Fenway is a shrine; Tiger Stadium, a pile of rubble

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On the day after the final act in the Tiger Stadium drama came to pass, it’s helpful to remember that it didn’t have to be this way:

It’s
the smallest ballpark in the majors, many seats are obstructed behind
poles, it’s crammed into a small city block, and there is no room
around the concession stands. And yet, the stadium that is home to the
Boston Red Sox, has become a landmark beloved by fans and is thriving
in the struggling economy . . .

. . . Built in 1912,
Fenway is three years shy of its 100th birthday. Lacking the amenities
featured in many new stadiums, the park relies on old-fashioned
nostalgia to help sell tickets and incite excitement among fans. “They
have managed to tell people that while all the rest of the modern world
is basking in this comfort and luxury, you don’t come to a ballgame to
be comfortable. You come to a ballgame to see the ballgame,” said Ryan.

One of the things I’ll always wonder is what would have
happened if Tigers’ owner Mike Ilitch had sunk some money into a
thoughtful renovation of Tiger Stadium instead of trying to keep up
with the Joneses and build a shiny new park.

I’ll grant that the
Detroit economy was and will remain terrible, and I’ll also grant that
it’s probably harder to sell nostalgia to someone who visits Detroit to
gamble than to someone who comes back to Boston to see the old college
campus, but they could have at least tried.

Dodgers activate Adrian Gonzalez

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The Dodgers have reinstated first baseman Adrian Gonzalez from the 60-day disabled list after his recovery from a herniated disc. To make room for him they have optioned Rob Segedin to Triple-A Oklahoma City.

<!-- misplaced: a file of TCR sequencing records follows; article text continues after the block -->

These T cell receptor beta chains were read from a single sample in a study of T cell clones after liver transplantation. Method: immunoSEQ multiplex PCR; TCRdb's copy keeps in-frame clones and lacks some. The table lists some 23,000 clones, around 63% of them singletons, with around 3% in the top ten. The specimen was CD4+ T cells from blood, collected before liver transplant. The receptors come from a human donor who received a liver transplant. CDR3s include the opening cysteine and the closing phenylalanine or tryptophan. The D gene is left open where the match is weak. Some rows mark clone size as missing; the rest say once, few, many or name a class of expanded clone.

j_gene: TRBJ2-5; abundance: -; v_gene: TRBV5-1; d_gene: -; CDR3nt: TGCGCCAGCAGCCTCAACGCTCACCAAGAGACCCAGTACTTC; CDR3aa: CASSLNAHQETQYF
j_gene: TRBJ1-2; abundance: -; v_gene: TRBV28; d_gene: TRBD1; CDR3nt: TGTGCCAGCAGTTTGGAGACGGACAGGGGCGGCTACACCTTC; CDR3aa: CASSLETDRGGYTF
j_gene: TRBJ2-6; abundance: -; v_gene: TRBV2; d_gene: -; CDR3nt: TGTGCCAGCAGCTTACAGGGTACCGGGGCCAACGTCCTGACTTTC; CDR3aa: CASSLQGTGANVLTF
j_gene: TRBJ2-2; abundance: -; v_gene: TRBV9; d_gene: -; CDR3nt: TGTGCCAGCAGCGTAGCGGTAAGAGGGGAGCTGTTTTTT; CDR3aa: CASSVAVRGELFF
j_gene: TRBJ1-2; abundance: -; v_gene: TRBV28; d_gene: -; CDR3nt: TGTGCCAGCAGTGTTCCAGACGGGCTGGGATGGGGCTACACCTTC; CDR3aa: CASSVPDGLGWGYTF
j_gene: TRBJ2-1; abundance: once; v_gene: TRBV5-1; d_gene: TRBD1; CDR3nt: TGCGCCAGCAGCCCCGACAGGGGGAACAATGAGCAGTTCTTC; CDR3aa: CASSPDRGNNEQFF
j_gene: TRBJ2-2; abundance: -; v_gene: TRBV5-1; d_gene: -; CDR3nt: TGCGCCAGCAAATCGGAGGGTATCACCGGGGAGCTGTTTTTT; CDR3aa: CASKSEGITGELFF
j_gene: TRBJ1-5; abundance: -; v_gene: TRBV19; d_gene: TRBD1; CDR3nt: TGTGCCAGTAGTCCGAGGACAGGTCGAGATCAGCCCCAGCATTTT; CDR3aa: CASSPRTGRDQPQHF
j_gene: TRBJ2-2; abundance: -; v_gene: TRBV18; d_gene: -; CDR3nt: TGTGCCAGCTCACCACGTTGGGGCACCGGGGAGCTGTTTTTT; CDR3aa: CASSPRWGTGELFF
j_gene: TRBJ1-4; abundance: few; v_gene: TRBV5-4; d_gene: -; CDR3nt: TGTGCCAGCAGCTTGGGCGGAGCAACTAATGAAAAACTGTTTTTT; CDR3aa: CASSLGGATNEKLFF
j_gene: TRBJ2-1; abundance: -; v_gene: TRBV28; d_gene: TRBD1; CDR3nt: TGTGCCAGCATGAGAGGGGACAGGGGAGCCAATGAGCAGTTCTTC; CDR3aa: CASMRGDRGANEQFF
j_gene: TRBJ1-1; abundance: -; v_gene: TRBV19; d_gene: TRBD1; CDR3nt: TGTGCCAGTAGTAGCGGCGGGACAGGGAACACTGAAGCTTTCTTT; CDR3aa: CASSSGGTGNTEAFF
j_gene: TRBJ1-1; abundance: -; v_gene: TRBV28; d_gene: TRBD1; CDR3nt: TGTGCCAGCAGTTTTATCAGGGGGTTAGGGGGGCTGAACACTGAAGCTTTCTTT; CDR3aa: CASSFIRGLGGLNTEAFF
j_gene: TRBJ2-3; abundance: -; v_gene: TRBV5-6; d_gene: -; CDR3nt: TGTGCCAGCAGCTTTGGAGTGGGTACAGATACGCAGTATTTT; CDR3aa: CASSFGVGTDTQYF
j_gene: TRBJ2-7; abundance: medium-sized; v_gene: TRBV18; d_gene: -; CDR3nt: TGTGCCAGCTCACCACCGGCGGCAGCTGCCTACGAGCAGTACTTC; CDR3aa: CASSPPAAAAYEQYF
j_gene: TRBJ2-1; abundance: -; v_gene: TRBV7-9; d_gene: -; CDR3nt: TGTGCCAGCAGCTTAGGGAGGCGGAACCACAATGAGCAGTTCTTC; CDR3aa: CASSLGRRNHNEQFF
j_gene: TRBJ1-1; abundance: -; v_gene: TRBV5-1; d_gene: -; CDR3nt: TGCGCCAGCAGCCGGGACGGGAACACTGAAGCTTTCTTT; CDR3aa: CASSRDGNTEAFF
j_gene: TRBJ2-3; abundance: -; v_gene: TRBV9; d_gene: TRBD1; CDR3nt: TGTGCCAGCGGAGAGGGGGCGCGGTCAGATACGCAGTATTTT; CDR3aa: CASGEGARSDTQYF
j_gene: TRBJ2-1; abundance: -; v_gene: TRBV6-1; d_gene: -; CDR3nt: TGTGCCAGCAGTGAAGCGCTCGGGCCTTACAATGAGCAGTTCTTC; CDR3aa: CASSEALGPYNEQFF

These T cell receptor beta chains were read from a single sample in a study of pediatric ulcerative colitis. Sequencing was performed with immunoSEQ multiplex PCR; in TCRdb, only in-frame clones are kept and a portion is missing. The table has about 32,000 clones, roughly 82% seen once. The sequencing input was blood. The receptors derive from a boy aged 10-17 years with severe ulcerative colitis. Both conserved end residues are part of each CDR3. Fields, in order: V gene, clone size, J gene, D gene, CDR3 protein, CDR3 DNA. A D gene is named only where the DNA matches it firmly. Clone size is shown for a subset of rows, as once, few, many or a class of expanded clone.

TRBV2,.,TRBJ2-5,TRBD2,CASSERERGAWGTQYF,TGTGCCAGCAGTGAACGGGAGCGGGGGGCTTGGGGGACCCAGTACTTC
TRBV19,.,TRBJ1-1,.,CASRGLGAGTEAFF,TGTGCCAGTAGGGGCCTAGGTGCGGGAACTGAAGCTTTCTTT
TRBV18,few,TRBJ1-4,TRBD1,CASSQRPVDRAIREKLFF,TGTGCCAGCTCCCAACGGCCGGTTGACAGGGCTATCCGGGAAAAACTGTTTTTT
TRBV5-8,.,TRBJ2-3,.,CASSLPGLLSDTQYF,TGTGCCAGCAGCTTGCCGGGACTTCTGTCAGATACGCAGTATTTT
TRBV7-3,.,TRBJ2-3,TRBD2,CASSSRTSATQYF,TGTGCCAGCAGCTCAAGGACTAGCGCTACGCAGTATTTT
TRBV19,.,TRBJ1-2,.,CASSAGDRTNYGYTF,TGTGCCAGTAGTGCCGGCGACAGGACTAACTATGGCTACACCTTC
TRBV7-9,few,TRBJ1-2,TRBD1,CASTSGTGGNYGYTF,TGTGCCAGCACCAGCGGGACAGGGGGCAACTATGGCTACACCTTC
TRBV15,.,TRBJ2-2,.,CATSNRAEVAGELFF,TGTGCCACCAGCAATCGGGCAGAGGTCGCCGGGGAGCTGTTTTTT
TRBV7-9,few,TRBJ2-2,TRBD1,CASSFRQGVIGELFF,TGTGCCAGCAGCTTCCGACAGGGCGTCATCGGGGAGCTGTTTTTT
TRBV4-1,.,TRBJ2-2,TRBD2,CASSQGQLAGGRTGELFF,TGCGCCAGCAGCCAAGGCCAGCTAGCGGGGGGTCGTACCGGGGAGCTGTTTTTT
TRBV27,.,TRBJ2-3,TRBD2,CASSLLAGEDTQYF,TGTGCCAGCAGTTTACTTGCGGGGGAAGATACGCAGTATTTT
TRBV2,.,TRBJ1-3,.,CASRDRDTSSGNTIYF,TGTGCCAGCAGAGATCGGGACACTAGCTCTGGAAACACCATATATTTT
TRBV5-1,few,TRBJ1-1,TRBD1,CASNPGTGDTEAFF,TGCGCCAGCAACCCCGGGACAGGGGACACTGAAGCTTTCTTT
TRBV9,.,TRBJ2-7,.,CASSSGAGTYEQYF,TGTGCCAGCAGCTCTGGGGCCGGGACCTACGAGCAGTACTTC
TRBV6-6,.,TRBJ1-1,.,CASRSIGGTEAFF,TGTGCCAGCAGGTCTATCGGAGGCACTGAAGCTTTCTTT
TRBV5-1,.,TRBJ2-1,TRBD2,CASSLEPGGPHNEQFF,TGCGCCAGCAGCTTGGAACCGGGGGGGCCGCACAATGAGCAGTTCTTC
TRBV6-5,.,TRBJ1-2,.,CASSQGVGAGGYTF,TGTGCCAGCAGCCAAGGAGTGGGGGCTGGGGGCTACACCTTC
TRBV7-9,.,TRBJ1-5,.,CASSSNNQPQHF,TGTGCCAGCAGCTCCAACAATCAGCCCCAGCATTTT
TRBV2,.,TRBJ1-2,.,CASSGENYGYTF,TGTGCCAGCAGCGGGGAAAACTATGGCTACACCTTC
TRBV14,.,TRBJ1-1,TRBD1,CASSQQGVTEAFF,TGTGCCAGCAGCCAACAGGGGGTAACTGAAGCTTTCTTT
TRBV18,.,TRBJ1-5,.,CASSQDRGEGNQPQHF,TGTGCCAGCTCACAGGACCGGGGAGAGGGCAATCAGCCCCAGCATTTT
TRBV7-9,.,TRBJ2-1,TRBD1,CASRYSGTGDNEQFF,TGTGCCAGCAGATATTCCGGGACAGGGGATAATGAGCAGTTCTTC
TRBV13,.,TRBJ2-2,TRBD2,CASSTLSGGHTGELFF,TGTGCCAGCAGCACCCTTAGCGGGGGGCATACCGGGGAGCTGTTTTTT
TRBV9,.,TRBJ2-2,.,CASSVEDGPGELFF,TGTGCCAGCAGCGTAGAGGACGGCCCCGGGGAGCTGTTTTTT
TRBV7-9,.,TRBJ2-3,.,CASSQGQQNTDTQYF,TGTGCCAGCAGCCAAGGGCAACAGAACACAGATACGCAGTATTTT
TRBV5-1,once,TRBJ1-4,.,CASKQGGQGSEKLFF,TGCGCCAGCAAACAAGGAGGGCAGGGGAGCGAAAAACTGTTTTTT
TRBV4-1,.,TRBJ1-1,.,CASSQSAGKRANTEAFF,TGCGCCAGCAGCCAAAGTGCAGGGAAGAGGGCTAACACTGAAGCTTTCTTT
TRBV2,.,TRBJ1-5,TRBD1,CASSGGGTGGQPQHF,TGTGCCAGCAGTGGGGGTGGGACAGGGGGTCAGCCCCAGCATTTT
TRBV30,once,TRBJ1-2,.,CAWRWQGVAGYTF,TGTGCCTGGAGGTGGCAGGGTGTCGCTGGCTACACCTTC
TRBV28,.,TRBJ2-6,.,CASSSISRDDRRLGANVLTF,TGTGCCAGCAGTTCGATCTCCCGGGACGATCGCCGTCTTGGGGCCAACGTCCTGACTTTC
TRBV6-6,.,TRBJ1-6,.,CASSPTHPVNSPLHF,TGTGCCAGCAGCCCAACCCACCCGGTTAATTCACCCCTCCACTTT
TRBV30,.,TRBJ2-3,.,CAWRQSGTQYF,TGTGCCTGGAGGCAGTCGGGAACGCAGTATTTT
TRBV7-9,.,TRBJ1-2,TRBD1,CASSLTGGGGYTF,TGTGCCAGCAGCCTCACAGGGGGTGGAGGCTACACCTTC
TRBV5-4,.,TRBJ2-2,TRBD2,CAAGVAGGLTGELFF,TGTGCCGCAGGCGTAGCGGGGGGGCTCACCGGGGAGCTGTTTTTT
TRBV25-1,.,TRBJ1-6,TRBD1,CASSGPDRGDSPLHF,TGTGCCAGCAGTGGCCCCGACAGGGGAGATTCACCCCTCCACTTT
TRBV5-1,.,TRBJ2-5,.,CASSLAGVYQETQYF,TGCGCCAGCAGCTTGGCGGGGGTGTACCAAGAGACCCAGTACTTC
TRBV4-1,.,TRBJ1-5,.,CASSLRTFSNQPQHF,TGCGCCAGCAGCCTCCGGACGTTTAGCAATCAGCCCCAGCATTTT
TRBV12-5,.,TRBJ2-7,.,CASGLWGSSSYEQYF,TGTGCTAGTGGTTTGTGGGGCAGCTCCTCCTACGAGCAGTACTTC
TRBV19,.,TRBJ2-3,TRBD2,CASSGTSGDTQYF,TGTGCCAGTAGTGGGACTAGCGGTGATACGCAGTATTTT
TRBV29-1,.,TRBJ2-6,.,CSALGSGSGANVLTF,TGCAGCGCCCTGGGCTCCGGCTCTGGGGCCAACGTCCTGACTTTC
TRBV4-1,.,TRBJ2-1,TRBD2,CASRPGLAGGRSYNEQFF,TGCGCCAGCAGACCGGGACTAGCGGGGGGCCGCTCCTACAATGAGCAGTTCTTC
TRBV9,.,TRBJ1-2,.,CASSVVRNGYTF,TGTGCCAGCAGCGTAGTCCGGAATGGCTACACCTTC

Gonzalez last played on June 11. Since then the Dodgers have gone an astounding 46-9, with shoe-in rookie of the year candidate Cody Bellinger handling first base duties and posting a .978 OPS. When Gonzalez went down he was hitting .255/.304/.339 and only one homer in 49 games.

It’ll be interesting to see what kind of playing time he gets going forward. The Dodgers, of course, have a comfortable lead in the NL West, so they could afford to allow Gonzalez to play a good bit to see if his bat sharpens up while simultaneously giving Bellinger, who has never played more than 137 games in a season, a bit of a breather. Beyond that, though, the Dodgers ain’t broke, so it’s hard to see why anyone would want to tinker with things.

Rays activate Kevin Kiermaier

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The Tampa Bay Rays have activated outfielder Kevin Kiermaier from the 60-day disabled list.

Kiermaier, who fractured his hip in early June, is batting leadoff and playing center field in tonight’s game against the Mariners. He was just 3-for-24 on his rehab assignment, but those aren’t usually predictive of anything. He was hitting .258/.329/.408 when he went down. Getting his bat — and, more importantly, his glove — back in the lineup will boost the struggling Rays in their quest for a playoff spot.